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Lightfoot creates $100M loan fund for small businesses to bounce back from the coronavirus

The mayor’s televised address was as much a pep talk to frightened and shell-shocked Chicagoans as it was about specifics of the city’s response to the pandemic.

Mayor Lori Lightfoot’s televised address Thursday.
Mayor Lori Lightfoot announced the business relief plan in a televised address Thursday.
ABC7/Chicago

Mayor Lori Lightfoot on Thursday created a $100 million fund to provide low-interest loans to help businesses decimated by the coronavirus pandemic bounce back.

The mayor’s televised address was as much a pep-talk to frightened and shell-shocked Chicagoans—some temporarily laid off, others working from home—as it was about specifics of the city’s response.

She talked about a city rebuilt from the ashes after the Great Chicago Fire of 1871 and about how “resiliency and resolve are baked into our DNA.” She’s certain that Chicagoans will rise to the challenge once again even though the threat of the coronavirus is “real and growing.”

“This is our moment to prove ourselves and a nation that, in Chicago, we may get bent, but we will never be broken,” the mayor said.

For days, the mayor has promised a relief package for bars, restaurants and other small businesses forced to close by the pandemic.

It came Thursday in the form of a $100 million public-private partnership she called the “Chicago Small Business Resiliency Loan Fund.”

It’ll be comprised of a $25 million grant from the city, $50 million from the moribund but reviving Chicago Community Catalyst Fund and $10 million from the Goldman Sachs Urban Investment Group. Fifth-Third Bank will contribute $1 million. Clayco Construction will kick in $250,000.

The Catalyst Fund was created by former Mayor Rahm Emanuel at the behest of former City Treasurer Kurt Summers. It went nowhere until current Treasurer Melissa Conyears-Ervin took office and gave it a giant push.

“When we support small businesses, we support their workers who, in turn, help uplift the vibrancy of our neighborhoods,” the mayor said.

“This Fund will start with more than $100 million in targeted, low-interest loans to severely impacted small businesses. These loans are designed to provide much needed cash-flow relief for neighborhood entrepreneurs.”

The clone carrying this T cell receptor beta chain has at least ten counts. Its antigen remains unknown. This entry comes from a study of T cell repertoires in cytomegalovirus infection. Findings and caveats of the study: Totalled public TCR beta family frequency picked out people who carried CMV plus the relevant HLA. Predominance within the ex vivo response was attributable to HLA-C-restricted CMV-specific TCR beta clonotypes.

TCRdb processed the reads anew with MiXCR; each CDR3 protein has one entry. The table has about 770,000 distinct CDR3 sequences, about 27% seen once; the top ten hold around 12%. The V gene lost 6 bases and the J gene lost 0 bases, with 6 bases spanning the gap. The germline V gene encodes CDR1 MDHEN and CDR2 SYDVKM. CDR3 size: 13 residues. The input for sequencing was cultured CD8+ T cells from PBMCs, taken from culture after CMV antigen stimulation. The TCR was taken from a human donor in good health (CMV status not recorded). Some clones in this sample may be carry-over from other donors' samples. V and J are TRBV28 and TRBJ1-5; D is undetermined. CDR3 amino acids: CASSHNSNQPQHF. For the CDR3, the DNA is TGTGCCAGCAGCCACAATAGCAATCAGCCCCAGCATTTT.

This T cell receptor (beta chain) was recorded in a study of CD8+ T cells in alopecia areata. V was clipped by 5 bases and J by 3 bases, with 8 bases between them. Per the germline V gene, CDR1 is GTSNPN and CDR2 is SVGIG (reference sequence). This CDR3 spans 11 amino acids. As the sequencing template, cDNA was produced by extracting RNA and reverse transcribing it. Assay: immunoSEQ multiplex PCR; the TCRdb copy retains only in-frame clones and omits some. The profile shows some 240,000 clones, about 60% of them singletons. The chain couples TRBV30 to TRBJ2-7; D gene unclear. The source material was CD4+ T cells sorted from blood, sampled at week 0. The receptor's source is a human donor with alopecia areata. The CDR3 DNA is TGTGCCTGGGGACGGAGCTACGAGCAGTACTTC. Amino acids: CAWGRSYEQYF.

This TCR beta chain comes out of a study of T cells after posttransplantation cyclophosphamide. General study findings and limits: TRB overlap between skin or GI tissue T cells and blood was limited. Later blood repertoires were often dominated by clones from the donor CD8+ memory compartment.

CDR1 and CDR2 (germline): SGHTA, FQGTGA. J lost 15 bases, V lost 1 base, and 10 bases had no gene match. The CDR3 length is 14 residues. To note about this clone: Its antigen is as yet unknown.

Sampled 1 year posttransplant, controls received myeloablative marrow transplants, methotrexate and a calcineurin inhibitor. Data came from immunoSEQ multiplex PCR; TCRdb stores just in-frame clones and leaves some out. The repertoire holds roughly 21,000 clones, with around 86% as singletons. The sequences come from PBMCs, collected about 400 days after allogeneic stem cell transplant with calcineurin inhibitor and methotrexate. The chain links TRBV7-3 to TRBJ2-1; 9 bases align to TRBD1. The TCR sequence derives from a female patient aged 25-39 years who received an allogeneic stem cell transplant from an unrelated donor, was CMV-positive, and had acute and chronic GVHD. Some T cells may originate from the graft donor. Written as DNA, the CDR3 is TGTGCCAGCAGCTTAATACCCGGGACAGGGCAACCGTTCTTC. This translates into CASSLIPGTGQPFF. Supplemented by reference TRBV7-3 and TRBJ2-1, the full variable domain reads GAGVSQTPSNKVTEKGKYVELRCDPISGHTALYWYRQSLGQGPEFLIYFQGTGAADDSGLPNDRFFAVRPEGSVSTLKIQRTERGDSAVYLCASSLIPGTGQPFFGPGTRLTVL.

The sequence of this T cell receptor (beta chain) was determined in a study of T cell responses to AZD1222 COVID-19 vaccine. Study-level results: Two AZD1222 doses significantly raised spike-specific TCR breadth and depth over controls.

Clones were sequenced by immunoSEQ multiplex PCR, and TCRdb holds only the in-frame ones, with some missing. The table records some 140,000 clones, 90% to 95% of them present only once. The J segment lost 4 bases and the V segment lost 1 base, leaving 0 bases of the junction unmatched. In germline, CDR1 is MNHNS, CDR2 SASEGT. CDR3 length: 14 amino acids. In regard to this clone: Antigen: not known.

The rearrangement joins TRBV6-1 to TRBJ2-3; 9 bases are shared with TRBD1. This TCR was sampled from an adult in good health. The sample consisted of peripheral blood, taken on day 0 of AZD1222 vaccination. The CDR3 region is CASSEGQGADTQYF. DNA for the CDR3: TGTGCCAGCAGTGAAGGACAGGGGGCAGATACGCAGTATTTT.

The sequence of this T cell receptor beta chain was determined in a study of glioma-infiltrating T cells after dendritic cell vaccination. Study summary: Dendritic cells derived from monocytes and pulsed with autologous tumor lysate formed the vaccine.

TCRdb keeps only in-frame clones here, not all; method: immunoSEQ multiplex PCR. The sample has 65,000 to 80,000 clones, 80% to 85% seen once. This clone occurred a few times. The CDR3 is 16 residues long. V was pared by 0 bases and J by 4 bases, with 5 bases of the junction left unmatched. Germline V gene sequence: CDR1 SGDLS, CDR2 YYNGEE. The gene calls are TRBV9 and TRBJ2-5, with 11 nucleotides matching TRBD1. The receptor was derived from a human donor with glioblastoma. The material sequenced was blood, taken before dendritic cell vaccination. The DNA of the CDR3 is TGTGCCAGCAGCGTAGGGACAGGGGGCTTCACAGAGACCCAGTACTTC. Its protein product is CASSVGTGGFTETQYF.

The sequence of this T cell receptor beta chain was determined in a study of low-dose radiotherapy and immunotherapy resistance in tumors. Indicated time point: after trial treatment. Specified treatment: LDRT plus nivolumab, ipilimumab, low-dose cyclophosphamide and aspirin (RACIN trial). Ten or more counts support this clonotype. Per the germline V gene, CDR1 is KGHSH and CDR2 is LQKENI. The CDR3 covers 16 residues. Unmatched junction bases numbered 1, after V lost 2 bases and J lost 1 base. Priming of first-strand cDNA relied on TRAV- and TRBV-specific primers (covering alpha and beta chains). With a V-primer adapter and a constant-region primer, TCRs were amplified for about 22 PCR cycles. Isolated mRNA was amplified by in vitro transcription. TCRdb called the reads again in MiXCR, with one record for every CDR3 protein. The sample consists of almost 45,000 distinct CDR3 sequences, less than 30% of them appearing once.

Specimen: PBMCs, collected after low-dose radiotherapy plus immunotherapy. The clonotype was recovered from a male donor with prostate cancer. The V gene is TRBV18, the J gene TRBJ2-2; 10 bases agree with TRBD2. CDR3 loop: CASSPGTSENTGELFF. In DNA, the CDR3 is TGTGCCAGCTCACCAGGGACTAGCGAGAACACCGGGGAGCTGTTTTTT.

Lightfoot urged others business and philanthropic leaders as well as wealthy individuals to step up and contribute to the fund.

“It is a meaningful way to help our small businesses meet payroll, avoid layoffs and survive under extraordinarily dire circumstances,” she said.

To provide another small measure of relief, the mayor extended until April 30 the due dates for city taxes on everything from hotels, restaurants, amusements and parking to bottled water and check-out bags.

Bottled water and check-out bag tax revenues are doing just fine as panicked Chicagoan hoard groceries. Hotel, restaurant, amusement and parking taxes have plummeted. Chicagoans are working from home. Bars, dine-in restaurants, movie and live theaters and music venues have been closed by state order.

“Localities like Chicago should not be shouldering this burden alone. This is a B-sized problem, meaning something that can only be solved with billions in needed stimulus support from the federal government,” Lightfoot said.

“Conventions, hotels, restaurants, bars and other forms of entertainment and services are suffering. Many have shared the immediate issues of cash shortages, concerns with making payroll, and for many, the very survival of your business is in question. We also see needs for our airlines, airports and the related businesses that depend upon air transportation every day.”

The mayor reiterated that Chicago’s diverse economy is well-positioned to weather the storm.

Then, she closed the second televised address of her ten-month tenure the way she opened it: by rallying Chicagoans suffering from cabin fever and wondering when this nightmare will end.

“While this is a time of physical isolation, we still need to stay connected. We need the warmth of smiles, hellos and thank you’s. The words of comfort and acknowledgement that each of us, regardless of station or circumstances matters,” she said.

“Gwendolyn Brooks got it right. `We are each other’s harvest. We are each other’s business. We are each other’s magnitude and bond.’ Those words are truer today than they have ever been. Our challenge is not over, and our work is not done. But we will get through this together, because we can and we must.”